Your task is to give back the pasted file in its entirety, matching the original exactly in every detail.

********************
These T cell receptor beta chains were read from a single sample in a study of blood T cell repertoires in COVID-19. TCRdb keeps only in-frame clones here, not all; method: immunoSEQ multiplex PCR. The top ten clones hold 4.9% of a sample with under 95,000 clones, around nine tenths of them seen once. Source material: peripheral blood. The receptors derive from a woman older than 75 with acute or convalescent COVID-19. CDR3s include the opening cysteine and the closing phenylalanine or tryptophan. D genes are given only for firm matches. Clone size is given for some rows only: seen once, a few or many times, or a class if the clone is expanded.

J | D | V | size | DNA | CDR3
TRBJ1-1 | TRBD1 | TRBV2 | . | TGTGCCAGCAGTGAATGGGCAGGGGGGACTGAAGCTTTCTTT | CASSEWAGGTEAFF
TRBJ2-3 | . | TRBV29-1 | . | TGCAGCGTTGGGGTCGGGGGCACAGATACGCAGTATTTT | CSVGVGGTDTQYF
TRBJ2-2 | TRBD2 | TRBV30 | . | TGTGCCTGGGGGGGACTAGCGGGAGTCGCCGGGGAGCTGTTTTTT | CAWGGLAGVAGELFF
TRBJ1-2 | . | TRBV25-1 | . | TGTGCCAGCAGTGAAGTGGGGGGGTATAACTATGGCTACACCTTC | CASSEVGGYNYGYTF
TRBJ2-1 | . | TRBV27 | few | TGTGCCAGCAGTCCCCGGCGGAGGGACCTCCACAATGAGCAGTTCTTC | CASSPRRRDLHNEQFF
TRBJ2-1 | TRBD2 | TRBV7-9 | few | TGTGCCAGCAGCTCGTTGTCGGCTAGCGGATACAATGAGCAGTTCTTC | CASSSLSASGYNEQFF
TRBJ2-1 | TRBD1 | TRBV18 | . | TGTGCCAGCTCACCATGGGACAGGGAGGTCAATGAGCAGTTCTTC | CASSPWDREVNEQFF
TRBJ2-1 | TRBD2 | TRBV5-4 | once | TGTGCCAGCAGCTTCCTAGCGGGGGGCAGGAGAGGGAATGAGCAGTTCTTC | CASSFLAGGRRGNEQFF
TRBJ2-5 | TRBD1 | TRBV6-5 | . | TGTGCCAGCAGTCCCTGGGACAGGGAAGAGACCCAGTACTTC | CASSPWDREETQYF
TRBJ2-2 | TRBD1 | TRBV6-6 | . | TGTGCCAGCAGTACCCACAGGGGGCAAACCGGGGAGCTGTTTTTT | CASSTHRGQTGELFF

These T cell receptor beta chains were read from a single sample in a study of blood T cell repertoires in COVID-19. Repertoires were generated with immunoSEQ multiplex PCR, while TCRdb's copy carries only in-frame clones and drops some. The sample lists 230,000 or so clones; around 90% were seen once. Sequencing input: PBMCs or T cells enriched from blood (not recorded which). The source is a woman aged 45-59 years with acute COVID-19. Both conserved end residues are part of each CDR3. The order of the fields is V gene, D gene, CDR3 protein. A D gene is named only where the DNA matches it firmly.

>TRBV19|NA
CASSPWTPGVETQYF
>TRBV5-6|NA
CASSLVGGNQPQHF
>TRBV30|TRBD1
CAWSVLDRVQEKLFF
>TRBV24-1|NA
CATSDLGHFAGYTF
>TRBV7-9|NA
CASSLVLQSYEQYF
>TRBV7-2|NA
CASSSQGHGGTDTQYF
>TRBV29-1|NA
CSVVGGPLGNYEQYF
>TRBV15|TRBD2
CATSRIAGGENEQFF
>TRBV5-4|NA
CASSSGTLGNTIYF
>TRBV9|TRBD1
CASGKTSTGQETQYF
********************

These T cell receptor beta chains were read from a single sample in a study of blood T cell repertoires in COVID-19. TCRdb keeps only in-frame clones here, not all; method: immunoSEQ multiplex PCR. The top ten clones hold 4.9% of a sample with under 95,000 clones, around nine tenths of them seen once. Source material: peripheral blood. The receptors derive from a woman older than 75 with acute or convalescent COVID-19. CDR3s include the opening cysteine and the closing phenylalanine or tryptophan. D genes are given only for firm matches. Clone size is given for some rows only: seen once, a few or many times, or a class if the clone is expanded.

J | D | V | size | DNA | CDR3
TRBJ1-1 | TRBD1 | TRBV2 | . | TGTGCCAGCAGTGAATGGGCAGGGGGGACTGAAGCTTTCTTT | CASSEWAGGTEAFF
TRBJ2-3 | . | TRBV29-1 | . | TGCAGCGTTGGGGTCGGGGGCACAGATACGCAGTATTTT | CSVGVGGTDTQYF
TRBJ2-2 | TRBD2 | TRBV30 | . | TGTGCCTGGGGGGGACTAGCGGGAGTCGCCGGGGAGCTGTTTTTT | CAWGGLAGVAGELFF
TRBJ1-2 | . | TRBV25-1 | . | TGTGCCAGCAGTGAAGTGGGGGGGTATAACTATGGCTACACCTTC | CASSEVGGYNYGYTF
TRBJ2-1 | . | TRBV27 | few | TGTGCCAGCAGTCCCCGGCGGAGGGACCTCCACAATGAGCAGTTCTTC | CASSPRRRDLHNEQFF
TRBJ2-1 | TRBD2 | TRBV7-9 | few | TGTGCCAGCAGCTCGTTGTCGGCTAGCGGATACAATGAGCAGTTCTTC | CASSSLSASGYNEQFF
TRBJ2-1 | TRBD1 | TRBV18 | . | TGTGCCAGCTCACCATGGGACAGGGAGGTCAATGAGCAGTTCTTC | CASSPWDREVNEQFF
TRBJ2-1 | TRBD2 | TRBV5-4 | once | TGTGCCAGCAGCTTCCTAGCGGGGGGCAGGAGAGGGAATGAGCAGTTCTTC | CASSFLAGGRRGNEQFF
TRBJ2-5 | TRBD1 | TRBV6-5 | . | TGTGCCAGCAGTCCCTGGGACAGGGAAGAGACCCAGTACTTC | CASSPWDREETQYF
TRBJ2-2 | TRBD1 | TRBV6-6 | . | TGTGCCAGCAGTACCCACAGGGGGCAAACCGGGGAGCTGTTTTTT | CASSTHRGQTGELFF

These T cell receptor beta chains were read from a single sample in a study of blood T cell repertoires in COVID-19. Repertoires were generated with immunoSEQ multiplex PCR, while TCRdb's copy carries only in-frame clones and drops some. The sample lists 230,000 or so clones; around 90% were seen once. Sequencing input: PBMCs or T cells enriched from blood (not recorded which). The source is a woman aged 45-59 years with acute COVID-19. Both conserved end residues are part of each CDR3. The order of the fields is V gene, D gene, CDR3 protein. A D gene is named only where the DNA matches it firmly.

>TRBV19|NA
CASSPWTPGVETQYF
>TRBV5-6|NA
CASSLVGGNQPQHF
>TRBV30|TRBD1
CAWSVLDRVQEKLFF
>TRBV24-1|NA
CATSDLGHFAGYTF
>TRBV7-9|NA
CASSLVLQSYEQYF
>TRBV7-2|NA
CASSSQGHGGTDTQYF
>TRBV29-1|NA
CSVVGGPLGNYEQYF
>TRBV15|TRBD2
CATSRIAGGENEQFF
>TRBV5-4|NA
CASSSGTLGNTIYF
>TRBV9|TRBD1
CASGKTSTGQETQYF